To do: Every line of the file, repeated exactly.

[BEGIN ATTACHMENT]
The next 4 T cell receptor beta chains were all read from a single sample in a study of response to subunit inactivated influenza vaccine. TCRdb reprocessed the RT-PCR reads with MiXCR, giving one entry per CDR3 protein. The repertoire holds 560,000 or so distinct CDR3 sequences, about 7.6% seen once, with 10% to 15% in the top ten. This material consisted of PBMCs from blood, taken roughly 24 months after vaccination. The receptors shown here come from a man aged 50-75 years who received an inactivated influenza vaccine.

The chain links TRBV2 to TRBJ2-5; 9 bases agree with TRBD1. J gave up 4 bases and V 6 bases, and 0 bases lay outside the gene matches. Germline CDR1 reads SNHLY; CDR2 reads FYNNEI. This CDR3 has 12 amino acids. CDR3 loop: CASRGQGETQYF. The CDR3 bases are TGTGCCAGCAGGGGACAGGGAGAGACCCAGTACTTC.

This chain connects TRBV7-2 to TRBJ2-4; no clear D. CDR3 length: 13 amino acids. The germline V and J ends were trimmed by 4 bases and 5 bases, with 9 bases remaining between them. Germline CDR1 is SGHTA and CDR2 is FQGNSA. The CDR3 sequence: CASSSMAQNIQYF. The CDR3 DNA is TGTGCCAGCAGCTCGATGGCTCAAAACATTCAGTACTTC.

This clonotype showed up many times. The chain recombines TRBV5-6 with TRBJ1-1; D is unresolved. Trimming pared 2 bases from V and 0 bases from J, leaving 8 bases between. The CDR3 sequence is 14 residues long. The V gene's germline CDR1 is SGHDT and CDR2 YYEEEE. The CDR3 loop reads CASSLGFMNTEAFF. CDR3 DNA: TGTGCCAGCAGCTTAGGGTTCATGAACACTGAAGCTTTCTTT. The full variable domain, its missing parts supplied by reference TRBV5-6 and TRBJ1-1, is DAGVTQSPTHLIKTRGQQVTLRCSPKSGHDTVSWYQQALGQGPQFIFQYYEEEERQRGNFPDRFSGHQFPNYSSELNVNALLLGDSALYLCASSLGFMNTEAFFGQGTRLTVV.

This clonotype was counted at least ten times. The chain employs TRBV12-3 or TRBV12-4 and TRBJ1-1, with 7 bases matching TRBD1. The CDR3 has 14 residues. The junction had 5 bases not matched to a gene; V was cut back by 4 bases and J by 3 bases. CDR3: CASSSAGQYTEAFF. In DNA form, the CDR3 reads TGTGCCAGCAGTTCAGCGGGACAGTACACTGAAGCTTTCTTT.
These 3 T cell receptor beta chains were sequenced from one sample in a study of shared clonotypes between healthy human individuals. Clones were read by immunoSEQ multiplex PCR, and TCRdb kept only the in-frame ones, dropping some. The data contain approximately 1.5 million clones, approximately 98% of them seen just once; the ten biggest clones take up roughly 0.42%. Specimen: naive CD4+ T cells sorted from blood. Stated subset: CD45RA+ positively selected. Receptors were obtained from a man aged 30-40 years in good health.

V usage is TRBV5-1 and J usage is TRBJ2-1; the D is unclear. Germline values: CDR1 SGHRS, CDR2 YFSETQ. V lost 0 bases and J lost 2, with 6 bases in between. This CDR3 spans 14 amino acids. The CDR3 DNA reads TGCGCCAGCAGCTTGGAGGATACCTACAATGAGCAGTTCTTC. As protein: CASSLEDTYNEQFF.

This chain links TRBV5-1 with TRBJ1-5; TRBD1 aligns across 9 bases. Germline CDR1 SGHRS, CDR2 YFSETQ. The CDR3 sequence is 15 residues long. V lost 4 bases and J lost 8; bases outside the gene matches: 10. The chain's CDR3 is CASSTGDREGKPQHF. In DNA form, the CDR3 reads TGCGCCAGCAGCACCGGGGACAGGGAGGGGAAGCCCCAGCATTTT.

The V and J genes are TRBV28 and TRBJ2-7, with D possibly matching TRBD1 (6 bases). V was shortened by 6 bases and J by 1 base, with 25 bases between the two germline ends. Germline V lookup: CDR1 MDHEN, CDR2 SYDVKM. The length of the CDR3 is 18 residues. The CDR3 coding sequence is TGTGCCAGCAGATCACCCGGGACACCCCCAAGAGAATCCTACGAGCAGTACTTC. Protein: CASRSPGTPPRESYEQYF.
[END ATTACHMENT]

The next 4 T cell receptor beta chains were all read from a single sample in a study of response to subunit inactivated influenza vaccine. TCRdb reprocessed the RT-PCR reads with MiXCR, giving one entry per CDR3 protein. The repertoire holds 560,000 or so distinct CDR3 sequences, about 7.6% seen once, with 10% to 15% in the top ten. This material consisted of PBMCs from blood, taken roughly 24 months after vaccination. The receptors shown here come from a man aged 50-75 years who received an inactivated influenza vaccine.

The chain links TRBV2 to TRBJ2-5; 9 bases agree with TRBD1. J gave up 4 bases and V 6 bases, and 0 bases lay outside the gene matches. Germline CDR1 reads SNHLY; CDR2 reads FYNNEI. This CDR3 has 12 amino acids. CDR3 loop: CASRGQGETQYF. The CDR3 bases are TGTGCCAGCAGGGGACAGGGAGAGACCCAGTACTTC.

This chain connects TRBV7-2 to TRBJ2-4; no clear D. CDR3 length: 13 amino acids. The germline V and J ends were trimmed by 4 bases and 5 bases, with 9 bases remaining between them. Germline CDR1 is SGHTA and CDR2 is FQGNSA. The CDR3 sequence: CASSSMAQNIQYF. The CDR3 DNA is TGTGCCAGCAGCTCGATGGCTCAAAACATTCAGTACTTC.

This clonotype showed up many times. The chain recombines TRBV5-6 with TRBJ1-1; D is unresolved. Trimming pared 2 bases from V and 0 bases from J, leaving 8 bases between. The CDR3 sequence is 14 residues long. The V gene's germline CDR1 is SGHDT and CDR2 YYEEEE. The CDR3 loop reads CASSLGFMNTEAFF. CDR3 DNA: TGTGCCAGCAGCTTAGGGTTCATGAACACTGAAGCTTTCTTT. The full variable domain, its missing parts supplied by reference TRBV5-6 and TRBJ1-1, is DAGVTQSPTHLIKTRGQQVTLRCSPKSGHDTVSWYQQALGQGPQFIFQYYEEEERQRGNFPDRFSGHQFPNYSSELNVNALLLGDSALYLCASSLGFMNTEAFFGQGTRLTVV.

This clonotype was counted at least ten times. The chain employs TRBV12-3 or TRBV12-4 and TRBJ1-1, with 7 bases matching TRBD1. The CDR3 has 14 residues. The junction had 5 bases not matched to a gene; V was cut back by 4 bases and J by 3 bases. CDR3: CASSSAGQYTEAFF. In DNA form, the CDR3 reads TGTGCCAGCAGTTCAGCGGGACAGTACACTGAAGCTTTCTTT.
These 3 T cell receptor beta chains were sequenced from one sample in a study of shared clonotypes between healthy human individuals. Clones were read by immunoSEQ multiplex PCR, and TCRdb kept only the in-frame ones, dropping some. The data contain approximately 1.5 million clones, approximately 98% of them seen just once; the ten biggest clones take up roughly 0.42%. Specimen: naive CD4+ T cells sorted from blood. Stated subset: CD45RA+ positively selected. Receptors were obtained from a man aged 30-40 years in good health.

V usage is TRBV5-1 and J usage is TRBJ2-1; the D is unclear. Germline values: CDR1 SGHRS, CDR2 YFSETQ. V lost 0 bases and J lost 2, with 6 bases in between. This CDR3 spans 14 amino acids. The CDR3 DNA reads TGCGCCAGCAGCTTGGAGGATACCTACAATGAGCAGTTCTTC. As protein: CASSLEDTYNEQFF.

This chain links TRBV5-1 with TRBJ1-5; TRBD1 aligns across 9 bases. Germline CDR1 SGHRS, CDR2 YFSETQ. The CDR3 sequence is 15 residues long. V lost 4 bases and J lost 8; bases outside the gene matches: 10. The chain's CDR3 is CASSTGDREGKPQHF. In DNA form, the CDR3 reads TGCGCCAGCAGCACCGGGGACAGGGAGGGGAAGCCCCAGCATTTT.

The V and J genes are TRBV28 and TRBJ2-7, with D possibly matching TRBD1 (6 bases). V was shortened by 6 bases and J by 1 base, with 25 bases between the two germline ends. Germline V lookup: CDR1 MDHEN, CDR2 SYDVKM. The length of the CDR3 is 18 residues. The CDR3 coding sequence is TGTGCCAGCAGATCACCCGGGACACCCCCAAGAGAATCCTACGAGCAGTACTTC. Protein: CASRSPGTPPRESYEQYF.